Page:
Editors at thestudent newspaper at the University of Maryland at College Park passed a neweditorial policy after a cartoon that ran March 18 prompted protests on campusand thousands of angry e-mails sent worldwide.
The cartoon in TheDiamondback characterized the actions of an American peace activist, who waskilled in Palestine when an Israeli bulldozer ran her over, as the definition ofstupidity. Campus groups organized a sit-in blocking one of the entrances to thenewspaper office and administrators spoke out against the newspaper’s decision.Editor in chief Jay Parsons said although no apologies will be made, a newpolicy was approved last week that lists limitations on publishing certainmaterial and defines the editorial board’s powers.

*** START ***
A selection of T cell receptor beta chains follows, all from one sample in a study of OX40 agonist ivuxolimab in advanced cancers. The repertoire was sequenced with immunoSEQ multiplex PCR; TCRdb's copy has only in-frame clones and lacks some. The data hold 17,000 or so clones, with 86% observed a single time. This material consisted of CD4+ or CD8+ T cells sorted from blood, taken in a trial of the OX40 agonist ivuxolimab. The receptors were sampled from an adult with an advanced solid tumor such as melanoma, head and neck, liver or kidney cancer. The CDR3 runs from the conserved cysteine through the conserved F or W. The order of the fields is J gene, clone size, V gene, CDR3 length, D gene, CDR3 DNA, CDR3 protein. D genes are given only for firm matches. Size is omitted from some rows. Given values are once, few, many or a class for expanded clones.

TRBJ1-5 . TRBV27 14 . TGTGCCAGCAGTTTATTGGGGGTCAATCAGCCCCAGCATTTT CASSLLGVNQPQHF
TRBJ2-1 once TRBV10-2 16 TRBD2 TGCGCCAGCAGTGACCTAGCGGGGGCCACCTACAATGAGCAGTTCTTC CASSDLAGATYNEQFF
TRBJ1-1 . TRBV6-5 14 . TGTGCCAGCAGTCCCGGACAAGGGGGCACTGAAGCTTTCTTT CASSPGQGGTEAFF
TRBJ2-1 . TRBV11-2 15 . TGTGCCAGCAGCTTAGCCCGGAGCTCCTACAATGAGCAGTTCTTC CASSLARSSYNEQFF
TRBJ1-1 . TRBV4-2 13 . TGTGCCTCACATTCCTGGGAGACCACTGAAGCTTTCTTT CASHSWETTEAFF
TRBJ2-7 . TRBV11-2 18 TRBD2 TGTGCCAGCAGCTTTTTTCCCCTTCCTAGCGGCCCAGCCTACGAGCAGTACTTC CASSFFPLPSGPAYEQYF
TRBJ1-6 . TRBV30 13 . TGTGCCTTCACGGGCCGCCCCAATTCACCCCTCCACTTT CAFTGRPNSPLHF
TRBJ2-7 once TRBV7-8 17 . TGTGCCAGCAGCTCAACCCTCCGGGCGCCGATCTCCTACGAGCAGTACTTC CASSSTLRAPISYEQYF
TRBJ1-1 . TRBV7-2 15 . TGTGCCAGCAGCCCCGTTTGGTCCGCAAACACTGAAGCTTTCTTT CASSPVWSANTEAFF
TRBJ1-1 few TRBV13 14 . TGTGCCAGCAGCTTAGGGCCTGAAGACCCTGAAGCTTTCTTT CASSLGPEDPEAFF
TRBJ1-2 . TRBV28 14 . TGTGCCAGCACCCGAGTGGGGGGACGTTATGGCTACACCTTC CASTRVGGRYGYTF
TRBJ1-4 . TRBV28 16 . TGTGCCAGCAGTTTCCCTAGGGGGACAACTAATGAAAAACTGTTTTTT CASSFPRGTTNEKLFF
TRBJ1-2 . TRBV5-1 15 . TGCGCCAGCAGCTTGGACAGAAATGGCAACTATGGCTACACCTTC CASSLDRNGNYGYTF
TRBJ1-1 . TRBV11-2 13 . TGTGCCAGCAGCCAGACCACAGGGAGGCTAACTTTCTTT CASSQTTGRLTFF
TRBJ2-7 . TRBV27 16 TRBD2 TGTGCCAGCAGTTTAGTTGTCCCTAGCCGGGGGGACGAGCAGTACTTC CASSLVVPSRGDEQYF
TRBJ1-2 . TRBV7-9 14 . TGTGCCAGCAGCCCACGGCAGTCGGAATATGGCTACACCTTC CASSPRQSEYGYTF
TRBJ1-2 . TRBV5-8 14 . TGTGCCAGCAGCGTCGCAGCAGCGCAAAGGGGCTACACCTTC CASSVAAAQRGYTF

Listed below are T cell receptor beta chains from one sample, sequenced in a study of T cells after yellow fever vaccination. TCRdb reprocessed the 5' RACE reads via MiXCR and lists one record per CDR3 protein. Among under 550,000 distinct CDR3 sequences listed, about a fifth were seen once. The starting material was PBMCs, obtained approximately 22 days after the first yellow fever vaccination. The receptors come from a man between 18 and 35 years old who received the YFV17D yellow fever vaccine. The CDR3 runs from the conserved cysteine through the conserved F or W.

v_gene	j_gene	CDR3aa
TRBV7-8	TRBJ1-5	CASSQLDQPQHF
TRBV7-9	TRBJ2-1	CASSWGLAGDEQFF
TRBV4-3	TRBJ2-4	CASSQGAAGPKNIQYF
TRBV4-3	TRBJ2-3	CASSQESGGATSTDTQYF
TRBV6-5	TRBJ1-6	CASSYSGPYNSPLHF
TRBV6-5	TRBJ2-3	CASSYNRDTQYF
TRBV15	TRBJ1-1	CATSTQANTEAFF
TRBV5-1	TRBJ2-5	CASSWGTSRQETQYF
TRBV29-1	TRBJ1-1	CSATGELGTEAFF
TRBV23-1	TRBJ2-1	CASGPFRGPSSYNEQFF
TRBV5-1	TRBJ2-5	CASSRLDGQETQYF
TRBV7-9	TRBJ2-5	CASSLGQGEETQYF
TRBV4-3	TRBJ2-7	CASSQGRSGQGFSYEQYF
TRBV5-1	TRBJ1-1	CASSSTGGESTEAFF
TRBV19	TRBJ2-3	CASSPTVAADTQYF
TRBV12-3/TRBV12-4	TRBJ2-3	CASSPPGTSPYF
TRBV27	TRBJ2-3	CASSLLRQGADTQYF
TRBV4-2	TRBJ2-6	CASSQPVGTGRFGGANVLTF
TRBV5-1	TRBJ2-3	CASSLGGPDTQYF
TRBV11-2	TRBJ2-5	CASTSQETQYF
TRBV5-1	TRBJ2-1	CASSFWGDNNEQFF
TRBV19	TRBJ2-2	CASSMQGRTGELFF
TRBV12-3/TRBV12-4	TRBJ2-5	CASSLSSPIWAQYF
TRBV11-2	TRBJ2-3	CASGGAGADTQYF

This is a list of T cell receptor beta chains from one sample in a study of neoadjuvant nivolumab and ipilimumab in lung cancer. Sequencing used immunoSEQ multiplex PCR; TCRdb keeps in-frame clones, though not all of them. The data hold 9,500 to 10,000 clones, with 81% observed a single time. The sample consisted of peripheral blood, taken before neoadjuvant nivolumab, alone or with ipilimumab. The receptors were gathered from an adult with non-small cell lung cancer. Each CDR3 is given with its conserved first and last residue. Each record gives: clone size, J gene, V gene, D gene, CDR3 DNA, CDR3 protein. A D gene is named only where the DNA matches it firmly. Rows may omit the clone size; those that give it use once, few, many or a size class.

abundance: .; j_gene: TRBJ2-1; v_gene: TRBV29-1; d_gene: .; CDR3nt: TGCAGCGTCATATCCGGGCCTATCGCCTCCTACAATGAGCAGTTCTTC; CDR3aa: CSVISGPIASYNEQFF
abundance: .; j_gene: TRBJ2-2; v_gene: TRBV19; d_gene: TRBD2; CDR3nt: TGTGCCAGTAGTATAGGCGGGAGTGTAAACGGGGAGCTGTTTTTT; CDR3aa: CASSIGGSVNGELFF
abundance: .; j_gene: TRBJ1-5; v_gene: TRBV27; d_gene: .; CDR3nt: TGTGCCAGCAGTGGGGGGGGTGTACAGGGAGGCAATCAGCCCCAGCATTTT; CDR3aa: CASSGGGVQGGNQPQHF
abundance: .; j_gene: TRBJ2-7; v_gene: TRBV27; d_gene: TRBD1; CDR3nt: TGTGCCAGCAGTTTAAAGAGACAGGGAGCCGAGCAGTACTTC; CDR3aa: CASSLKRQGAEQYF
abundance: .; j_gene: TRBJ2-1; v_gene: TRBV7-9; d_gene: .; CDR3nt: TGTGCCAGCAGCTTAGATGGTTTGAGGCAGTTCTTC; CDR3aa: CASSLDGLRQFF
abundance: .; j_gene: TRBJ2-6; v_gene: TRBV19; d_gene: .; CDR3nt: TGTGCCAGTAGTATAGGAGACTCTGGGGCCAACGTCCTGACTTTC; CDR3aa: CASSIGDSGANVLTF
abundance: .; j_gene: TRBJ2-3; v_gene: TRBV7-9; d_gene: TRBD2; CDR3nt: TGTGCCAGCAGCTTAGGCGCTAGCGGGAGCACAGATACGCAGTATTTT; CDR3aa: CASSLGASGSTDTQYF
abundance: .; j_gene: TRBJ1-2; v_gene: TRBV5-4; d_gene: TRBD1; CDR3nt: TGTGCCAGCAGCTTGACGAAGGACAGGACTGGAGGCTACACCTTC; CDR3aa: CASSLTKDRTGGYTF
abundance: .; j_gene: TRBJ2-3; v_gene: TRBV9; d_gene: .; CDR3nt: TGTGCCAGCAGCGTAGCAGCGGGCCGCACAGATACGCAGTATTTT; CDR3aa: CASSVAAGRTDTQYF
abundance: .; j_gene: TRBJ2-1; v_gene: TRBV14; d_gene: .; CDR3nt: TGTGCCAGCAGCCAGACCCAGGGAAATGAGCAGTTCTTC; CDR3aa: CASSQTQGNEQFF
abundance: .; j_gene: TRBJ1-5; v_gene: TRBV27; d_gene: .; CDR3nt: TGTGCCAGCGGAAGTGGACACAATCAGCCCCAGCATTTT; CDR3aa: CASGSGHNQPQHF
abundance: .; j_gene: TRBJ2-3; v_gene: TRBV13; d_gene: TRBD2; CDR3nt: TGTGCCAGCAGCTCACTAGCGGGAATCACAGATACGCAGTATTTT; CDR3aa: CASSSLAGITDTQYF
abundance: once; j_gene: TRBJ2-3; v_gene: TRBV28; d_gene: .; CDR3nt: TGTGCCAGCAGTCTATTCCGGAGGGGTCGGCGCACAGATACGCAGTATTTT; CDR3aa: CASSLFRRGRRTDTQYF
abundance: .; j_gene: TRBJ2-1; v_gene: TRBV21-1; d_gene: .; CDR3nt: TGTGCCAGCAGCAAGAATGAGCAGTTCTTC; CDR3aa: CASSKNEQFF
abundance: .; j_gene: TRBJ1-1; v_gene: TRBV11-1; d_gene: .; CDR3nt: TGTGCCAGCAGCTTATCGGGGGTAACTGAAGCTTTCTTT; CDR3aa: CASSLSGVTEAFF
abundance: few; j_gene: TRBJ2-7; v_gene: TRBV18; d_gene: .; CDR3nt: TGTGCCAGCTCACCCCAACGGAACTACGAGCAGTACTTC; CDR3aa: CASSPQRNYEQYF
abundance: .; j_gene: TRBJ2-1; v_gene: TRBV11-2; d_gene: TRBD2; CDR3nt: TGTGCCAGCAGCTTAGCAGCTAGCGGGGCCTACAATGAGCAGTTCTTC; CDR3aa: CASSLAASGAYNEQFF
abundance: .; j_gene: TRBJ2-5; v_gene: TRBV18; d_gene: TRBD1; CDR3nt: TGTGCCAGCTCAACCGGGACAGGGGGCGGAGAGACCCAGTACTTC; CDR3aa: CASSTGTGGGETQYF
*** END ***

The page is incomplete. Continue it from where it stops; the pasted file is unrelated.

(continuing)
The new policy waswritten by Parsons and editorial staff members after they consulted withjournalism faculty members who criticized the staff’s decision to print thecartoon. The original policy allowed anything not libelous or violence-incitingto be printed on the opinion page. Under the new policy, a cartoon will be heldif it is libelous, incites violence, contains unnecessary “obscenity orvulgarity” or it contains “unoriginal points of view on non-current topics.”Parsons said the policy is intended to encourage debate over questionablecartoons, columns or letters.